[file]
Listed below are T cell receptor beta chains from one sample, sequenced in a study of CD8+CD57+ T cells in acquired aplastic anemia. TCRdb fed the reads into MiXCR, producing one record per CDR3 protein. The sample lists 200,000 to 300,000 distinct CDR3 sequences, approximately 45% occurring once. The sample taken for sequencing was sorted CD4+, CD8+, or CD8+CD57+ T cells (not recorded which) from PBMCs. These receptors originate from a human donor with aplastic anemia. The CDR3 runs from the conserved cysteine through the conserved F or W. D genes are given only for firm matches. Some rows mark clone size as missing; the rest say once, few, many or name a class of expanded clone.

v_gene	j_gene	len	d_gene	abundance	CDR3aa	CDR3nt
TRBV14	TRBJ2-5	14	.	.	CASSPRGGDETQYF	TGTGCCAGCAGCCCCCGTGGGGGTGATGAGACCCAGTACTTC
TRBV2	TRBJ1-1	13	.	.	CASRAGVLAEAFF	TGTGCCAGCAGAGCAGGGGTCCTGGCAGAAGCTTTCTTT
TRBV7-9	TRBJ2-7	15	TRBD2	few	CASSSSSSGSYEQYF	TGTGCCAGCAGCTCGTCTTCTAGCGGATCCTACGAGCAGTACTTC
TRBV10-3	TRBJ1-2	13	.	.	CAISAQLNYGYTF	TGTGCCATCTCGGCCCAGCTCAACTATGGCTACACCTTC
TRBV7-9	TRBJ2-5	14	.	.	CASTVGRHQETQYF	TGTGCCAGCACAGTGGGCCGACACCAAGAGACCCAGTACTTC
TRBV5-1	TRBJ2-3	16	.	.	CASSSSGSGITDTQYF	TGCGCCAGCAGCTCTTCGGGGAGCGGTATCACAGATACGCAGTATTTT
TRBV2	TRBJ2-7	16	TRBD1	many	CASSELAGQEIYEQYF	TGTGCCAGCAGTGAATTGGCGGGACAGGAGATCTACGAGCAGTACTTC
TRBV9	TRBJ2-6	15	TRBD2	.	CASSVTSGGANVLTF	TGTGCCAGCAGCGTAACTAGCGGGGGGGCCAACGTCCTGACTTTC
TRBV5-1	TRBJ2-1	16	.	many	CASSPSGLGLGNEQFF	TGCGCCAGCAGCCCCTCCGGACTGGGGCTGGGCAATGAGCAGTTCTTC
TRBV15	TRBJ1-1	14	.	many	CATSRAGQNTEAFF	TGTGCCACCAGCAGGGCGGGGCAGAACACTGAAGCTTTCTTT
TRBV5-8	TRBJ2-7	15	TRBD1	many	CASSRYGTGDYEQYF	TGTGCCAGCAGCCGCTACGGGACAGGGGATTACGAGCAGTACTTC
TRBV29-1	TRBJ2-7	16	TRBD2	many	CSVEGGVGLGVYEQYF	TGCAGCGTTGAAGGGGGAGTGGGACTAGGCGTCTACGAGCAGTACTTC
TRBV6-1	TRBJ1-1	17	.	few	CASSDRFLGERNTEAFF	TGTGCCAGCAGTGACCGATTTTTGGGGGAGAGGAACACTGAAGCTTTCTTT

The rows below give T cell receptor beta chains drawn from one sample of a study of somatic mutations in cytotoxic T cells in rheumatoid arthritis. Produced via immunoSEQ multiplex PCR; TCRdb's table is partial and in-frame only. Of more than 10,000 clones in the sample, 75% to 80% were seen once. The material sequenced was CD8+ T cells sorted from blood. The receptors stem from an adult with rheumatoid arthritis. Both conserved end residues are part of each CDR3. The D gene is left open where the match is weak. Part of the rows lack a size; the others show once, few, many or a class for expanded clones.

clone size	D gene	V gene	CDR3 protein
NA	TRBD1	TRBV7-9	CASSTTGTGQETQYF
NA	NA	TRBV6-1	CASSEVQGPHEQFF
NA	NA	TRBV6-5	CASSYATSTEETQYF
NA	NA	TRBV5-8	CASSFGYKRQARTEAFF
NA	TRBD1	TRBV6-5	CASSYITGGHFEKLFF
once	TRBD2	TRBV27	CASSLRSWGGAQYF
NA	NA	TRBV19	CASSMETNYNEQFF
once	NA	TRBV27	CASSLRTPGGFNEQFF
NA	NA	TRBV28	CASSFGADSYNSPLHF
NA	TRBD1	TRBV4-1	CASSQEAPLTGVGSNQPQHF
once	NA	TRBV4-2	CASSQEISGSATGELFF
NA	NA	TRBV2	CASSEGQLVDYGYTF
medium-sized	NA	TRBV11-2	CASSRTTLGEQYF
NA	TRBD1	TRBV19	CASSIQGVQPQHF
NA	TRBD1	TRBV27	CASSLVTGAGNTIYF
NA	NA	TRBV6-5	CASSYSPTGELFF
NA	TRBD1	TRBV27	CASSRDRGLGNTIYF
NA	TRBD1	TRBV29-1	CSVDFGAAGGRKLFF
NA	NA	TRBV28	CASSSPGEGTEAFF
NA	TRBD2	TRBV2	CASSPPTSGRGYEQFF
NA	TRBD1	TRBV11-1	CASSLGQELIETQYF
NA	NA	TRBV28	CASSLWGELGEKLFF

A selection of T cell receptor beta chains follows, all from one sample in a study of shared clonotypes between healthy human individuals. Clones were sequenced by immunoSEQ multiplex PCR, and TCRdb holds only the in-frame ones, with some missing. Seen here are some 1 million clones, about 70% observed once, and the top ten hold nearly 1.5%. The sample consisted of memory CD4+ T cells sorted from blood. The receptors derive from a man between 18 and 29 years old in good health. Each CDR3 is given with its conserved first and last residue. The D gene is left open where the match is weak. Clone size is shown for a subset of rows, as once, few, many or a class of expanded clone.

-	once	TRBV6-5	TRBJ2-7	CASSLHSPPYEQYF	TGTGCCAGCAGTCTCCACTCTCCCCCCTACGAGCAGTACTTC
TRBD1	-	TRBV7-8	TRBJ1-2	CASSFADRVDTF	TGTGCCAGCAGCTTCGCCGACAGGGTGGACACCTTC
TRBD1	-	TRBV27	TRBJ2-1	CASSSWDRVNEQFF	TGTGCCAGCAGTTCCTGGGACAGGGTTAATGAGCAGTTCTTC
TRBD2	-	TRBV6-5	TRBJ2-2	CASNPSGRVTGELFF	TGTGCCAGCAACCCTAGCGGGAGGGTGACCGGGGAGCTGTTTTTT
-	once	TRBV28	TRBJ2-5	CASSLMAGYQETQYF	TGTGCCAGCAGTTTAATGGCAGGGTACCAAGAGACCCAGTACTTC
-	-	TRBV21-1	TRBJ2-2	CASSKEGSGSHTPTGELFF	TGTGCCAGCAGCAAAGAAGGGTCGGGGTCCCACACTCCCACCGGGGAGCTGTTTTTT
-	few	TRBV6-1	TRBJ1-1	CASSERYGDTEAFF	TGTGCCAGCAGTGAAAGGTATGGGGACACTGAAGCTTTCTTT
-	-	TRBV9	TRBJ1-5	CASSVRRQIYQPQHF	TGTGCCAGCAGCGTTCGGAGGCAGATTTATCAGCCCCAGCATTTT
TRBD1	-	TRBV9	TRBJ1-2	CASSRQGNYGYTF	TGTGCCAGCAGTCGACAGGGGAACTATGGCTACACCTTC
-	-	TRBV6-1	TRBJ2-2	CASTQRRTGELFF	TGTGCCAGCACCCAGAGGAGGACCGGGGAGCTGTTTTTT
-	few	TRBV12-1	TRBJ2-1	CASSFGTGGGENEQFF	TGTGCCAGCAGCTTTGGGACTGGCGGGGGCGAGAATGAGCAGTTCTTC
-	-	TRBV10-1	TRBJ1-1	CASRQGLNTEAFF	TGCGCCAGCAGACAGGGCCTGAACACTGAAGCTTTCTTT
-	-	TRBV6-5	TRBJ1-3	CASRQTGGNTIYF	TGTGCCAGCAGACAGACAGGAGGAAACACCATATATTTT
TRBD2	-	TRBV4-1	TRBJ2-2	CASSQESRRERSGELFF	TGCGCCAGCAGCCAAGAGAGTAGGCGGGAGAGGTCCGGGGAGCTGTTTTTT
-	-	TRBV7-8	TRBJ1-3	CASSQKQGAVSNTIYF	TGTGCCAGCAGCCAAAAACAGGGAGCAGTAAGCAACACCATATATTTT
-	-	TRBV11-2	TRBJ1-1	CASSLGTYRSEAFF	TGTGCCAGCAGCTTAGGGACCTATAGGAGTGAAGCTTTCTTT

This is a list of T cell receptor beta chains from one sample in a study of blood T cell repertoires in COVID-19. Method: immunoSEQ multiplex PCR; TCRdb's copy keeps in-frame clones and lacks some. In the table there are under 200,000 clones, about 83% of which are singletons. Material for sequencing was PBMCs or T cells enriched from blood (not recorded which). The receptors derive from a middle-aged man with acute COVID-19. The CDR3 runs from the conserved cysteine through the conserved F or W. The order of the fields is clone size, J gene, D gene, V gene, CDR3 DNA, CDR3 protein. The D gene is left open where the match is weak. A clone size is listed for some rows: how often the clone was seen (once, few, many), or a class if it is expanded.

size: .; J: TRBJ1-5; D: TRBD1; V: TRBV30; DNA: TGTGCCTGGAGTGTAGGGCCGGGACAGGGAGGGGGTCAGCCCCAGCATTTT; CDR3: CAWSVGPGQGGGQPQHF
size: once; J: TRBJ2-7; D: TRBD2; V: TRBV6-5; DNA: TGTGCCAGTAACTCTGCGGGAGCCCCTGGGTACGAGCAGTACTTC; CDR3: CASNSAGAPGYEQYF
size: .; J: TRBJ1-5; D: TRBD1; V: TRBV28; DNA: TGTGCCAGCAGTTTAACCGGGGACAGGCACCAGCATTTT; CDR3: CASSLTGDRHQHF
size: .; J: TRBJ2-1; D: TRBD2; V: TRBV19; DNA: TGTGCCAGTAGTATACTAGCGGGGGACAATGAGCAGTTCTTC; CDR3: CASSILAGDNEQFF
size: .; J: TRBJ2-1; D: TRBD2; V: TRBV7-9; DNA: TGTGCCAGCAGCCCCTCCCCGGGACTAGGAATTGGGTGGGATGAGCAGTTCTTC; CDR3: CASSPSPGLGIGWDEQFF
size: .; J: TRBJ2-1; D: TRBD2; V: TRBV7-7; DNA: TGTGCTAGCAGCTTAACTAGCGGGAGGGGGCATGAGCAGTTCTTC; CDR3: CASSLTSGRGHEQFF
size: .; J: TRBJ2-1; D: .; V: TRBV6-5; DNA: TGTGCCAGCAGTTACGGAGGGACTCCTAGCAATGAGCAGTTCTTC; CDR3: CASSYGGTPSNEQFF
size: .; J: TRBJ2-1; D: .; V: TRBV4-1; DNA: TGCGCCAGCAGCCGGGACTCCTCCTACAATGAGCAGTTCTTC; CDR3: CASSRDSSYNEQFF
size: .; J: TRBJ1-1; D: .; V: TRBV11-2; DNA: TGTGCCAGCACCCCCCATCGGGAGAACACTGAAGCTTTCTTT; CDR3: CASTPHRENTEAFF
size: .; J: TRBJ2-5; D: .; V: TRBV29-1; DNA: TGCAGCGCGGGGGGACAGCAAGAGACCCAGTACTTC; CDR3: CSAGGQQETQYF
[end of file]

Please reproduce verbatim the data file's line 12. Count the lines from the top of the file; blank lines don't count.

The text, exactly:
TRBV15	TRBJ1-1	14	.	many	CATSRAGQNTEAFF	TGTGCCACCAGCAGGGCGGGGCAGAACACTGAAGCTTTCTTT